Cambridgeshire politics in 2018 - a fair few dramas
It's been a tumultuous year politically and, while the national press has been dominated with Brexit, there have been a fair few dramas in local politics too.
Here is Josh Thomas’ small round-up of some of the most salacious political dramas of the last 12 months.
Cllr Donald Adey, who represents the Trumpington ward on Cambridge City and Cambridgeshire County councils, came in for heavy criticism by former colleagues, members of the public and opposition councillors this year when he moved 400 miles away from Cambridge to Fife in Scotland.
Cllr Adey resigned from the Lib Dems (possibly jumping before he was pushed) but has steadfastly refused to step down as a councillor.
Legally, there is nothing that can be done. Cllr Adey can continue to draw nearly £15,000 in allowances despite problems with attending meetings.
Cllr Adey claims he continues to help residents and deal with case work for his ward, saying he’ll correspond with Trumpington locals via Skype.
Even when confronted outside a full county council meeting, which he left before it had finished, Cllr Adey was unrepentant, promising not to be forced out of a seat he had been democratically elected to.
Combined authority kerfuffle
It’s been a fairly turbulent year at the Cambridgeshire and Peterborough Combined Authority. While a lot of column inches have been devoted to high profile schemes like the proposed Cambridge metro, dualling of the A10 and the University of Peterborough, the mayoral authority has also been making headlines for other reasons.
The authority was only set up in 2017, and it has been a bit of a bumpy start for our newest layer of local government. 2018 saw the combined authority run into some of the choppiest waters yet. In the summer, communities secretary James Brokenshire intervened to tell the authority and the Greater Cambridge Partnership (which is also charged with delivering sustainable growth in the region) to behave and work together after a perceived power struggle between the two organisations.
This was followed by a rap on the knuckles in the form of a letter from the Cambridgeshire Public Service Board (CPSB) on behalf of the chief executives of Cambridge City Council, Cambridgeshire County Council, Peterborough City Council, the chief constable and the chief fire officer among many others. The letter expressed some serious misgivings from these normally reserved senior figures.
Soon after, Mr Whiteley then left as chief executive in still mysterious circumstances. The authority says Mr Whiteley resigned, but received a whopping £94,500 pay out on his departure. This has been the subject of a lot of concern, but Mayor James Palmer claims the public is “not interested” in why the pay-out was awarded.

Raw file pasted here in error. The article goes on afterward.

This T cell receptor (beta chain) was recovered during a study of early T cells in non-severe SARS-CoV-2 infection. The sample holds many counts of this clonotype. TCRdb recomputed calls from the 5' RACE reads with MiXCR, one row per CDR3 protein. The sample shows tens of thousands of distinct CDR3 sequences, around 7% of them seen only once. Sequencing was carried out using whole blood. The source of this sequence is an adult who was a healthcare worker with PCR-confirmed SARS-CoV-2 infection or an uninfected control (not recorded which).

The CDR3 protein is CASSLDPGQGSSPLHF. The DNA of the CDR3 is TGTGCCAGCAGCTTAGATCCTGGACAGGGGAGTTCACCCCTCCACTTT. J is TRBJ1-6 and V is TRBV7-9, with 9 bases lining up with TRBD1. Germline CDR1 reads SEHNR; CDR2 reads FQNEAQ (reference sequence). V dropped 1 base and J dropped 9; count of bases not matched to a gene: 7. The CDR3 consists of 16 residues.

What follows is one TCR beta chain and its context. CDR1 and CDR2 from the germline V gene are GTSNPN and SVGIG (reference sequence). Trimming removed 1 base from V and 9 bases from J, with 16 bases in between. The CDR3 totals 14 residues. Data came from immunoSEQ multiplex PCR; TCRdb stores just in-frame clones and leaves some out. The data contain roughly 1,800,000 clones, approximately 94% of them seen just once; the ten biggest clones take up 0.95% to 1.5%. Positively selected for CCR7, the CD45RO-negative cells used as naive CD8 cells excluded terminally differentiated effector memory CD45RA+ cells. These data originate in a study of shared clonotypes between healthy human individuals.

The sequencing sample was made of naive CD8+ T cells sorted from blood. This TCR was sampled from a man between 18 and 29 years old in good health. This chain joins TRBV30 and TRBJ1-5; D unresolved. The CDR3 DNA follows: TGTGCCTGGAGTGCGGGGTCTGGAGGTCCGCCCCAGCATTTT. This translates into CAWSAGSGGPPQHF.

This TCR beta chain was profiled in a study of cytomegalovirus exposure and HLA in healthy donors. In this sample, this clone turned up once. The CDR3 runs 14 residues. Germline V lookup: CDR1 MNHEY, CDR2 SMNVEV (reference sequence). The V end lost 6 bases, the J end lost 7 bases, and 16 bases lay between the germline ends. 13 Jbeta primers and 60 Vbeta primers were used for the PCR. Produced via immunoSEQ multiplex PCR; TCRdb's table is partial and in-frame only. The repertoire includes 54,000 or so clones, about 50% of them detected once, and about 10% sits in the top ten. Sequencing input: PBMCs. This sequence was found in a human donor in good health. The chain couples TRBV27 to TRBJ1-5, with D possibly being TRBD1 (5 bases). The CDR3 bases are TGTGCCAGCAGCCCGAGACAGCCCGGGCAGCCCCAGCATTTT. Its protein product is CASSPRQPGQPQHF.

In November, the authority was rocked again when chief financial officer Karl Fenlon was sacked after giving frank opinions on the state of the funding for some of the authority’s projects. The authority is now seeking to replace Mr Fenlon. The successful candidate will be the authority’s sixth chief financial officer in only 18 months.
An independent external review is being set up to look at spending at the combined authority. Results are expected back in the new year.
Lib Dems seize South Cambridgeshire
One of the most seismic shifts in local politics this year came in May, when the Liberal Democrats seized control of South Cambridgeshire District Council. The shock win wrested control of the district from the Conservatives, who had held it for more than a decade.
The Liberal Democrats more than doubled the seats they held, taking 30 compared to the Conservatives’ 11. Some claimed the victory was a “backlash” against Brexit, which has dominated politics this year.
The shift has impacted on local government in the district, but has also had repercussions elsewhere, giving the Lib Dems a stronger voice on other bodies like the Greater Cambridge Partnership and the combined authority where South Cambs leader Bridget Smith has been outspoken with some of her criticism of how the authority is running.
The Lib Dems now face the challenge of differentiating themselves from their Conservative predecessors while running the district and responding to the concerns of voters. There has already been tension over a proposed route for a new busway (or metro line) linking Cambridge with Cambourne, with some saying they would like to see Lib Dems councillors taking a stronger stance in opposing any off-road route going via villages like Coton in the area.